CPC Banner
Expert Assessment
Monitoring & Data
El Niņo/La Niņa Home
Climate Diagnostics Bulletin Index


Extratropical Highlights - August 2002

1. Northern Hemisphere
The 500-hPa circulation during August featured above-average heights extending from the northeastern United States to Scandinavia, over central Asia, and across eastern Siberia, and below-average heights across the central North Pacific, southern Europe, central Russia, and eastern China (Figs. E10, E12). In the subtropics cyclonic streamfunction anomalies extended eastward from the central North Pacific to southeastern Asia (Fig. T22, bottom), with similar anomalies also evident in the Southern Hemisphere. This overall anomaly pattern is consistent with the strengthening El Niņo episode (Fig. T18), and with the eastward propagation of the ascending phase of the MJO across the tropical Pacific during the month (Figs. T11, T12).

Prominent temperature (Fig. E1) and precipitation (Figs. E3, E4, E5) anomalies during August included a continuation of warmer and drier than normal temperatures over the northeastern and southwestern United States, northern Europe, and Mongolia, and a continuation of exceptionally heavy rainfall across southern Europe and southeastern China.

a. North America

Above-normal 500-hPa heights covered the northeastern United States for a third consecutive month in association with an eastward expansion of the mean summertime ridge. During August this circulation was associated with a continuation of exceptionally warm and dry conditions across the region, with temperature departures exceeding the 90th percentile (Fig. E1) and rainfall departures falling in the lowest 10th percentile of occurrences (Fig. E3). Regionally, significantly below-average rainfall was again observed in the Great Lakes, Ohio Valley, and Northeast regions (Fig. E5) during August. Precipitation in the Ohio Valley has been below normal since June 2001.

Below-average rainfall also persisted in the Inter-Mountain and Southwest regions during August (Figs. E3, E5). Precipitation has been below normal in these regions since June 2001 (Fig. E5).

b. Europe

Most of northern Europe, western Russia, and eastern Asia experienced a continuation of well above-average surface temperatures during August (Fig. E1) in association with anomalously strong ridges at upper levels (Fig. E10). Monthly mean temperatures averaged 2-4°C above normal in these areas and exceeded the 90th percentile.

Below-normal rainfall was observed across northern Europe (Fig. E4) during August, while well-above-normal rainfall continued across the southern and central portions of the continent. This dipole pattern of rainfall anomalies was associated with a pronounced split-flow in the 500-hPa height field over the eastern North Atlantic (Fig. E10), which featured a persistent upper-level ridge across Scandinavia and northern Europe within the northern branch of the split flow, and enhanced jet stream winds across northern Africa and southern Europe within the southern branch.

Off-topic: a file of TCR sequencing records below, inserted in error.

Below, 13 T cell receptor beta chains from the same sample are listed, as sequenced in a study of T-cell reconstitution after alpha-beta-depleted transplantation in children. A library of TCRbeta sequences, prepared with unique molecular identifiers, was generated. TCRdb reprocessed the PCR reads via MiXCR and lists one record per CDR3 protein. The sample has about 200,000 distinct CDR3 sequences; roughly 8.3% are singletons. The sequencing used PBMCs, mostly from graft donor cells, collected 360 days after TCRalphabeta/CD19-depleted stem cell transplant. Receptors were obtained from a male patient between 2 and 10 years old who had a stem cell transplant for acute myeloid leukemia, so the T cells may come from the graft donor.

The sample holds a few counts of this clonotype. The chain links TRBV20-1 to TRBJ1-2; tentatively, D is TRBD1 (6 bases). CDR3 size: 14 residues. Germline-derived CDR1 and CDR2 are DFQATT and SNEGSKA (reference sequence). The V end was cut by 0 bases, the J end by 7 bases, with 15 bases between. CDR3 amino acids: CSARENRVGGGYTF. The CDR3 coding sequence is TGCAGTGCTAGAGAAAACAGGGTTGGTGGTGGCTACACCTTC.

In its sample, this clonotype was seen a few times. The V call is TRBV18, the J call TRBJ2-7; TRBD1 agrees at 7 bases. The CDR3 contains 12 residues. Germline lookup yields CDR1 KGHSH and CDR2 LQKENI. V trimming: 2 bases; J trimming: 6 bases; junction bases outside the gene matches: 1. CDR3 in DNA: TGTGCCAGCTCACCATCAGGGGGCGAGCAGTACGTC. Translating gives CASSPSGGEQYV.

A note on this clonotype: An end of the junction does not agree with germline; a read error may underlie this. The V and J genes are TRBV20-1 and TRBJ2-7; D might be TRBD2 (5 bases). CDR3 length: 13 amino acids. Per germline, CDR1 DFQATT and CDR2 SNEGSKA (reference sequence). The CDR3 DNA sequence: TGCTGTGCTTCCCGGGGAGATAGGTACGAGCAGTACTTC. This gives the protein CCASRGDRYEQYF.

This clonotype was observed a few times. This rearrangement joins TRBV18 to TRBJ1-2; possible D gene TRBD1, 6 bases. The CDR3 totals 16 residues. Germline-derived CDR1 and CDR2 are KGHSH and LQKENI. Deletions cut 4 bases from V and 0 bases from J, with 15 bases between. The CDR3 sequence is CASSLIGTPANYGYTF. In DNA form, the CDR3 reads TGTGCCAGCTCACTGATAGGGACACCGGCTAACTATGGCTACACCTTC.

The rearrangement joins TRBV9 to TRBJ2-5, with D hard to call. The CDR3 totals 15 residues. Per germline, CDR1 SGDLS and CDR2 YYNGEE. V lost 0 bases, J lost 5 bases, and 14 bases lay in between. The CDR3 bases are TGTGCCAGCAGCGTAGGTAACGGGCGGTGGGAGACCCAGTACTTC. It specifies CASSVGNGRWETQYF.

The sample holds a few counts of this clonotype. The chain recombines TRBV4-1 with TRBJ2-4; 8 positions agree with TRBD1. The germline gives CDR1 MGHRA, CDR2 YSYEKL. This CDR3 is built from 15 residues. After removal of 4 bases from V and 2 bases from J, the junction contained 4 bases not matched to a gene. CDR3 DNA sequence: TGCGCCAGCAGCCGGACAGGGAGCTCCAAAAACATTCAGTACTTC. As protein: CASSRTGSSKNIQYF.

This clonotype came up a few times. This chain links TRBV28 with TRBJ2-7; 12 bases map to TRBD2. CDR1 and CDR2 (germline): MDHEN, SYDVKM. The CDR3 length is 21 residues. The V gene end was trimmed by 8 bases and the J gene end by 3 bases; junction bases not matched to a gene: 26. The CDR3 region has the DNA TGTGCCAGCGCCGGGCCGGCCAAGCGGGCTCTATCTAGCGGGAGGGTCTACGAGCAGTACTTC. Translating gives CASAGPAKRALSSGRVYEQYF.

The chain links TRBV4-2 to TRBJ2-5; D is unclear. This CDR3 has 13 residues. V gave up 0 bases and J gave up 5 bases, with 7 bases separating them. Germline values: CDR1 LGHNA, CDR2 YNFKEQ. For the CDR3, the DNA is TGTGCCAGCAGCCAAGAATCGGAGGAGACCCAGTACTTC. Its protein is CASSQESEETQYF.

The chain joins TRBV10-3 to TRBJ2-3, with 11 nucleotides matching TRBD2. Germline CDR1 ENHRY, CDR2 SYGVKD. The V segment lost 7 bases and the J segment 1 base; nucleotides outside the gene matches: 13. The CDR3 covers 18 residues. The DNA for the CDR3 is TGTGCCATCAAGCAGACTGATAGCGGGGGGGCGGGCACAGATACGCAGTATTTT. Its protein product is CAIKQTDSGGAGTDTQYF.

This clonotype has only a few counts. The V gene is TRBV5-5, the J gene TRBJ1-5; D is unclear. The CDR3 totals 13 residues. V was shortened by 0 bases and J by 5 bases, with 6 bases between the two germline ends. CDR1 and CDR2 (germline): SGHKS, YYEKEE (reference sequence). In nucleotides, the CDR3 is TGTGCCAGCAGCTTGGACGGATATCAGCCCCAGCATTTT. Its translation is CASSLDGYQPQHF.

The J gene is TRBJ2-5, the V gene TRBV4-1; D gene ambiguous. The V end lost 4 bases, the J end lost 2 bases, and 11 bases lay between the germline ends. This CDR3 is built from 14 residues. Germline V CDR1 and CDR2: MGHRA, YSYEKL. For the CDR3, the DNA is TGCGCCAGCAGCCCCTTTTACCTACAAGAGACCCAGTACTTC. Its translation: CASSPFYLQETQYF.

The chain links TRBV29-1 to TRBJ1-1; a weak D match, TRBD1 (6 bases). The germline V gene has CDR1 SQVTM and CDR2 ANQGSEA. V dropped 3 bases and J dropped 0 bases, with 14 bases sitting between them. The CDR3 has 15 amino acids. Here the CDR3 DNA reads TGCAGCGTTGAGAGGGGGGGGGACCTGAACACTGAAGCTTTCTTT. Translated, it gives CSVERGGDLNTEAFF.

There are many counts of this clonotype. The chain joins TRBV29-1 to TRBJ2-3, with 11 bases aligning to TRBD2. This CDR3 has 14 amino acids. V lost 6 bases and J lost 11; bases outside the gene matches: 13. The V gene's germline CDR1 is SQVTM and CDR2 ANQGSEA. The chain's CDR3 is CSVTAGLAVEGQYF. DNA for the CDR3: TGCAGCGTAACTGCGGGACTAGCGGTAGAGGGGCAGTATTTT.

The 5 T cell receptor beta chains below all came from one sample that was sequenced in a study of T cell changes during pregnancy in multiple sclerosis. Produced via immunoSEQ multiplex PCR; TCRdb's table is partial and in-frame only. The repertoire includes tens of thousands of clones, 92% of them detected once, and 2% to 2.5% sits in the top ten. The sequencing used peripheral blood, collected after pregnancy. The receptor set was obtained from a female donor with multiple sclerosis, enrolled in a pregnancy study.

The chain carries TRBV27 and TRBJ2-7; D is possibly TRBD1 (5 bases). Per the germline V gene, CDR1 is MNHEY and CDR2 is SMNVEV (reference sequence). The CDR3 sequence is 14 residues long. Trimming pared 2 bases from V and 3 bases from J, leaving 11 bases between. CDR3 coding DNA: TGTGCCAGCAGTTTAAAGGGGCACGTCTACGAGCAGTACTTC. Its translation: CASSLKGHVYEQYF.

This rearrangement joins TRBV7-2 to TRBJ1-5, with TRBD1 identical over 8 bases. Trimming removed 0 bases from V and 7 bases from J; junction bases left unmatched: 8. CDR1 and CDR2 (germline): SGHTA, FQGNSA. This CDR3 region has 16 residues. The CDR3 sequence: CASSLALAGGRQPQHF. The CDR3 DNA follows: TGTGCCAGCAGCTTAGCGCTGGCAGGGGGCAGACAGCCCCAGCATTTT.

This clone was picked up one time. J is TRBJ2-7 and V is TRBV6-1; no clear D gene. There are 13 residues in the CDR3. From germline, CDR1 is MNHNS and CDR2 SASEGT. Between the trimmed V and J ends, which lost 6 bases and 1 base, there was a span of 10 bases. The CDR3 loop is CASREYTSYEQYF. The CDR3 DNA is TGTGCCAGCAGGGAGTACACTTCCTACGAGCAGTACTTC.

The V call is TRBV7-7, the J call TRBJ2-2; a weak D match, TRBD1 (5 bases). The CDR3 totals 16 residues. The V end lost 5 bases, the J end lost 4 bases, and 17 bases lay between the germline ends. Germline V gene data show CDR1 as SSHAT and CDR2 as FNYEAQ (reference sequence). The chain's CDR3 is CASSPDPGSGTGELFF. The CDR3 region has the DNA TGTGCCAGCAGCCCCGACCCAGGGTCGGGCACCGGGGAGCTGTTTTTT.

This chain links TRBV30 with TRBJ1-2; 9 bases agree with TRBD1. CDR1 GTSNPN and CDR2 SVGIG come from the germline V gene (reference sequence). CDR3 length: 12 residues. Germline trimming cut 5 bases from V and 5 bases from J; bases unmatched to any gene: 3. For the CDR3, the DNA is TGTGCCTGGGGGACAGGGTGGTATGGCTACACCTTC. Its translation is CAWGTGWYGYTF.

C. China/ Mongolia

Above-average rainfall continued in southeastern China for a fourth consecutive month (Fig. E4), resulting in additional flooding in the Yangtze River Valley. This excessive convective rainfall has been associated with a very persistent upper-level trough situated over central China in association with an anomalously weak Asian monsoon ridge (Fig. T22).

Farther north well-below-average rainfall was again observed over large portions of Mongolia, in association with a southward shift of the main storm track toward China. The climatological rainy season for Mongolia is June-August. During 2002 June-August rainfall totals were less than 25% of normal over most of the country, which is well below the 10th percentile of occurrences. Mongolia also recorded considerably below-average rainfall during the 2001 rainy season, and has not recorded ample rainfall since 1998.

2. Southern Hemisphere

The upper level circulation during August featured cyclonic (i.e., positive) streamfunction anomalies in the subtropics from the eastern South Pacific eastward to the central Indian Ocean (Fig. T22 bottom), in association with strengthening El Niņo conditions (Fig. T18) and intra-seasonal activity linked to the MJO (Figs. T11, T12). In the extratropics above-average heights were observed over the high latitudes of the eastern South Pacific, the central Atlantic Ocean, and the central Indian Ocean (Fig. E16), and below-average heights were observed across the middle latitudes of the central and eastern South Pacific.

This circulation was associated with a pronounced eastward extension of the South Pacific jet stream to approximately 90°W (Fig. T21 top), and with a corresponding eastward displacement of the jet exit region to the eastern South Pacific. Increased storminess and enhanced rainfall were evident across southern South America along the poleward flank of this anomalous jet exit region, while exceptionally warm surface temperatures were observed over central South America along its equatorward flank.